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Parallel Construction and Conjunctions

Parallel form means that ideas in a sentence need to be similar in structure.

So far we have covered some basic parallel structures. However, not all of your sentences will be so easily constructed using parallel form. In this section we will discuss other ways sentences can violate the parallel form rule.

Conjunctions and Parallel form

Let’s take a look at Abraham Lincoln’s Gettysburg Address. The speech is full of good examples of parallel form. For now, we will look at the opening sentence:

Abe sitting in chair


Fourscore and seven years ago our fathers brought forth on this continent a new nation conceived in liberty and dedicated to the proposition that all men are created equal.




Unlike the previous examples, this example of parallel form is not found in a sentence listing three or more items. A key word to look for is the conjunction and. The conjunction and signals that two ideas are going to be connected, so it is important to make sure that the words or phrases are parallel.  Both phrases, conceived in liberty and dedicated to the proposition, demonstrate good parallel form because the verb, conceived, parallels the verb, dedicated. Even though the verbs are not necessarily next to each other in the sentence, the conjunction and joins the phrases, and thus, the phrases should be parallel.

Here is another example showing the conjunction and connecting phrases: 

Working to meet a deadline is important, and looking for support is also important.

The sentence is parallel because both phrases are similar in structure. Both phrases start with a verb ending in ing: working and looking. Verbs that end in ing are also known as gerunds.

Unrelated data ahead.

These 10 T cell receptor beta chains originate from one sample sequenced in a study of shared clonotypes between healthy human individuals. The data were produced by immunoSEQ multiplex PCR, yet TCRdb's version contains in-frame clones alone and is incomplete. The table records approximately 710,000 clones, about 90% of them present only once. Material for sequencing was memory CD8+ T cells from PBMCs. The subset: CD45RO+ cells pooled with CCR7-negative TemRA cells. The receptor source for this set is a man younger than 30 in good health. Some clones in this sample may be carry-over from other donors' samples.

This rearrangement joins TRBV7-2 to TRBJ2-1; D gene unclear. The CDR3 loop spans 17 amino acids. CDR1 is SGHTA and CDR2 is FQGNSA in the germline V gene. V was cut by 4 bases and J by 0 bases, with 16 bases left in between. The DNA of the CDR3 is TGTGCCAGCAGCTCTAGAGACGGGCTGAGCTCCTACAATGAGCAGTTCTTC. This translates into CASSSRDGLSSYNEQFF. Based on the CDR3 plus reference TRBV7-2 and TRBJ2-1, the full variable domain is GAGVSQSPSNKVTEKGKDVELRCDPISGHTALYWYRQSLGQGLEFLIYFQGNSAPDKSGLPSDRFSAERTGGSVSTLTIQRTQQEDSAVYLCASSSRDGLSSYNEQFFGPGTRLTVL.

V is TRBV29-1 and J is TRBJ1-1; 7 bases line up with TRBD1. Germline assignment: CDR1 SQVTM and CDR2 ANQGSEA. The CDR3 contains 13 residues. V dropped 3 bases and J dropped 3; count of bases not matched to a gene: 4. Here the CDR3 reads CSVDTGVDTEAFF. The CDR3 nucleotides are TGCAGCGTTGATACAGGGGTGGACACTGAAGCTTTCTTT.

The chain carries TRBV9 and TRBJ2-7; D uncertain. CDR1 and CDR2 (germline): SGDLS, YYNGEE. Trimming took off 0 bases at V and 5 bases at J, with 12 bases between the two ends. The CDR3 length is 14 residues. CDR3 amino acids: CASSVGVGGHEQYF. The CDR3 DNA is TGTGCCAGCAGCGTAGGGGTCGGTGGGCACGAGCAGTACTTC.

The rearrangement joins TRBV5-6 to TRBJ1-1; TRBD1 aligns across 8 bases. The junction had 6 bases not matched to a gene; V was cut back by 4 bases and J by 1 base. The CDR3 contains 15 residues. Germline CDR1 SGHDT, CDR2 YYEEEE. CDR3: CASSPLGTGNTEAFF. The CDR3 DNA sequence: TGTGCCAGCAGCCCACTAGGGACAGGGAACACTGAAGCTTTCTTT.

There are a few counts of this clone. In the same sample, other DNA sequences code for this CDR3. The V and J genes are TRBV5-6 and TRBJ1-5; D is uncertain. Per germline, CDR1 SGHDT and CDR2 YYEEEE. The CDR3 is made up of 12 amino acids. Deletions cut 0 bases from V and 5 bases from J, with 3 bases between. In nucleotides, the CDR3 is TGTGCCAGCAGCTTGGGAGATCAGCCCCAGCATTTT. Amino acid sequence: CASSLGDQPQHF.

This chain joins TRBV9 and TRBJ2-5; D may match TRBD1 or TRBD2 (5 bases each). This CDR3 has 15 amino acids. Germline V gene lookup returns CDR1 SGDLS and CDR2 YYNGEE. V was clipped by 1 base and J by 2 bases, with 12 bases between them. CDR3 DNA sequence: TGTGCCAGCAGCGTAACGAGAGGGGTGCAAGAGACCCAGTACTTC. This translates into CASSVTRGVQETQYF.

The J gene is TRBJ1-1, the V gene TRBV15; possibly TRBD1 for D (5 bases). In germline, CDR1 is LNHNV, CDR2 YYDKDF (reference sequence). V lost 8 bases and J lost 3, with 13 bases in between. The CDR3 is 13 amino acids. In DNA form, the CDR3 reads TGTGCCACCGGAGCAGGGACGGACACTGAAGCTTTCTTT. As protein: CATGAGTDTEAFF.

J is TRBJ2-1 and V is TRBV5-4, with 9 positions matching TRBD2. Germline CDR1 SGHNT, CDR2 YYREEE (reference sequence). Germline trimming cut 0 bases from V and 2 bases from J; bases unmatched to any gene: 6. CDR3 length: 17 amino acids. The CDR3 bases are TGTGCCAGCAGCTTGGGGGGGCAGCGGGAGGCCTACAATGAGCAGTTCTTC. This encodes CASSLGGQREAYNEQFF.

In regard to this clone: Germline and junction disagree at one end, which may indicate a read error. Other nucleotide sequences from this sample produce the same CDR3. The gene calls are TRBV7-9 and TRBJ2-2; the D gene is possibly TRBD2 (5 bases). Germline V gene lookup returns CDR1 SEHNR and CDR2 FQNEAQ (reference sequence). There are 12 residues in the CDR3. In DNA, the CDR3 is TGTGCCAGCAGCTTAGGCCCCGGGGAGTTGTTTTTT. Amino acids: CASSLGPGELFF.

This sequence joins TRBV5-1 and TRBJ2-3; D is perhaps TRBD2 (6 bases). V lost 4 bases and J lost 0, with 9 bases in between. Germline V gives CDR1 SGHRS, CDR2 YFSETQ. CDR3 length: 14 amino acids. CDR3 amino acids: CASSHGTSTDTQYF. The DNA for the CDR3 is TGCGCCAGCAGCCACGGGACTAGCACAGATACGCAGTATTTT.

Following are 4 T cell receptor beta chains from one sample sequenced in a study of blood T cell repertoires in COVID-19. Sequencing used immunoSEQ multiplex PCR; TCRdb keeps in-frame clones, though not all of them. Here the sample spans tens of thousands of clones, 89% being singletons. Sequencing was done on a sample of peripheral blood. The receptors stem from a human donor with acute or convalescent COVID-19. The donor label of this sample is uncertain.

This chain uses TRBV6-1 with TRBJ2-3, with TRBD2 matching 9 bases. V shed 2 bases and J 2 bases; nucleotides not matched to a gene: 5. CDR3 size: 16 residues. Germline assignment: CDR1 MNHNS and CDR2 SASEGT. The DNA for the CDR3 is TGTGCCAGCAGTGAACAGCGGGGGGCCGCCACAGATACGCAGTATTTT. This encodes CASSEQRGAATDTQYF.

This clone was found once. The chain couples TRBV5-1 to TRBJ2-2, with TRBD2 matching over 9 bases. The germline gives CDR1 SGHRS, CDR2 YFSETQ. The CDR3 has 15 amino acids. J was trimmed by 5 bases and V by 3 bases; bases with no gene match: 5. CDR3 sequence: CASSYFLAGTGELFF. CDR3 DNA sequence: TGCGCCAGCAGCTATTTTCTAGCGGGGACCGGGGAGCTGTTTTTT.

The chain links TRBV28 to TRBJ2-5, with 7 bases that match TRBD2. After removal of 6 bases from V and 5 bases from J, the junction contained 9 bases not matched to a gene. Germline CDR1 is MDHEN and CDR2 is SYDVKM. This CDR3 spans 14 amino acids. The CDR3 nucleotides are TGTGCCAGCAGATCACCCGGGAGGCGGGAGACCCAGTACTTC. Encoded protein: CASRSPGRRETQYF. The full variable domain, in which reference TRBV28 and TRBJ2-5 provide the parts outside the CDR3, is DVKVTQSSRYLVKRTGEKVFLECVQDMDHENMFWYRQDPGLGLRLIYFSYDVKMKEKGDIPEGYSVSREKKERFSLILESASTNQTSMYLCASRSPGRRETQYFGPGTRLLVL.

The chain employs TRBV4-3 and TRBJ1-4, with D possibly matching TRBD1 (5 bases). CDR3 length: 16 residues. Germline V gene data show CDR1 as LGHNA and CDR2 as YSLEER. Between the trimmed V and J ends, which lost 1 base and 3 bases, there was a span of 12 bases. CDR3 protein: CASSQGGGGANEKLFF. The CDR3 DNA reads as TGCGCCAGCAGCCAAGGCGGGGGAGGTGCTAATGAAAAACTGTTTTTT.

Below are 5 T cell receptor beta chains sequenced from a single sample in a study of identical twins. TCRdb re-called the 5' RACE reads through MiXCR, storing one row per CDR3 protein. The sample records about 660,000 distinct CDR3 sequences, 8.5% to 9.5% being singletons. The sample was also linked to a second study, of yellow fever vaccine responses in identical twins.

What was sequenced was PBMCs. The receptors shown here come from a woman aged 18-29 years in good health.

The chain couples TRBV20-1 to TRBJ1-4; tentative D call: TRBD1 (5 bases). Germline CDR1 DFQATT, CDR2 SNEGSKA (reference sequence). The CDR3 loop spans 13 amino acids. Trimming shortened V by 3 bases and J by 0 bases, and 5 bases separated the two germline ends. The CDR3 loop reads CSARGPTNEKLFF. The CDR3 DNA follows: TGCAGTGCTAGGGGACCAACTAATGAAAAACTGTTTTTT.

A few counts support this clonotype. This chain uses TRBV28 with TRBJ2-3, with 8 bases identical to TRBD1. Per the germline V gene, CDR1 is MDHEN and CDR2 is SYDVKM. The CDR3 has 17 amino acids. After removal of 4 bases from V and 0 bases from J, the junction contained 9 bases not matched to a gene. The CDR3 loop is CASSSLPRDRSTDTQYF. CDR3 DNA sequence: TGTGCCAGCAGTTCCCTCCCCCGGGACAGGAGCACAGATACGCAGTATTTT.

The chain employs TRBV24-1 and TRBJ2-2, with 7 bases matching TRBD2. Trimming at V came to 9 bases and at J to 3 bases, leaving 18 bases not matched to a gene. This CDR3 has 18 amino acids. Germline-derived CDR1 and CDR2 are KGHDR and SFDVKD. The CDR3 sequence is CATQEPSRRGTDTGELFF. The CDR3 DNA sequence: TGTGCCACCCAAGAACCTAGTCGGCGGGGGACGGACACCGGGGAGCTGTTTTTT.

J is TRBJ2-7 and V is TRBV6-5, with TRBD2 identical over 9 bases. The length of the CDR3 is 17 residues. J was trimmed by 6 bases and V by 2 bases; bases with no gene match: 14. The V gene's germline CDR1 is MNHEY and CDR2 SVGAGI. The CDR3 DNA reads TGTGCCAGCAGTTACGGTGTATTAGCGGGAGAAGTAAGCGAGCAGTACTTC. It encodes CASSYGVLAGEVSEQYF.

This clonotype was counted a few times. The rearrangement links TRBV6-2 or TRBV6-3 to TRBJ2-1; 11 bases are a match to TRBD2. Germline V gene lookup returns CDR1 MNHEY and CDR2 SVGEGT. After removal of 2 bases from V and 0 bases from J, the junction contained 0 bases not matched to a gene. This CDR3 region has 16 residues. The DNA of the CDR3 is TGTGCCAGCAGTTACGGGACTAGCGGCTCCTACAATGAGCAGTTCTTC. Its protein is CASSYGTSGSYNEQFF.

Other conjunctions, like but and or, can signal parallel form. Take a look at this example using the conjunction but:

Planning is critical, but doing the job properly is equally important.  

The conjunction but signals that the two phrases planning is critical and doing the job properly are connected. Therefore, both phrases need to be similar in structure; in other words parallel. Using the gerunds planning and doing (both verbs end in ing) make the sentence parallel.

This sentence could also be rewritten using a different verb form. An infinitive is a type of verb phrase with the word to before the verb.

To plan is critical, but to do the job properly is equally important.

Changing each phrase to begin with an infinitive, to plan and to do, makes the sentence parallel, too.  You can be parallel and at times sound like Yoda from “Star Wars” like this last example; so be careful not to go too far to the Dark Side in seeking out parallelism.

Lists and Parallel Form

At times, you may be listing items in your reports. Although the items may be bulleted, be sure the listed items follow parallel form.  This is probably one of the most common errors experienced by examiners in writing supervisory products.

Here is an example of a bulleted list following parallel form:

The bank examination focused on the following:

  • comparing past and current earnings trends,
  • identifying discretionary cash processes, and
  • determining the adequacy of liquidity.

Each bulleted item starts with a verb ending in ing: comparing, identifying and determining.

Let’s look at another example of a list in parallel form.

The report listed the following issues:

  • violations of Regulation O,
  • inadequate internal controls and
  • inadequate oversight of the loan portfolio.

Each bulleted item is in the form of a noun phrase.  Each item is describing a specific noun: Regulation O, controls and portfolio. Remember, lists, even in the form of bullets, must also follow parallel form.  Each listed item must be similar in grammatical structure. For example, each item may start with a verb, adjective, noun, etc., or be in the form of a phrase, like the noun phrase shown above.Now let’s practice some of the new types of parallel form we just covered. Click Next when you are ready to begin the practice questions.



Before moving on, take note:  Conjunctions—and, or, but—signal the reader that two or more ideas listed will be connected. Therefore, these ideas need to be similar in structure. In other words, they need to be in parallel form. Also, when including lists in your reports, bulleted lists should also be in parallel form.

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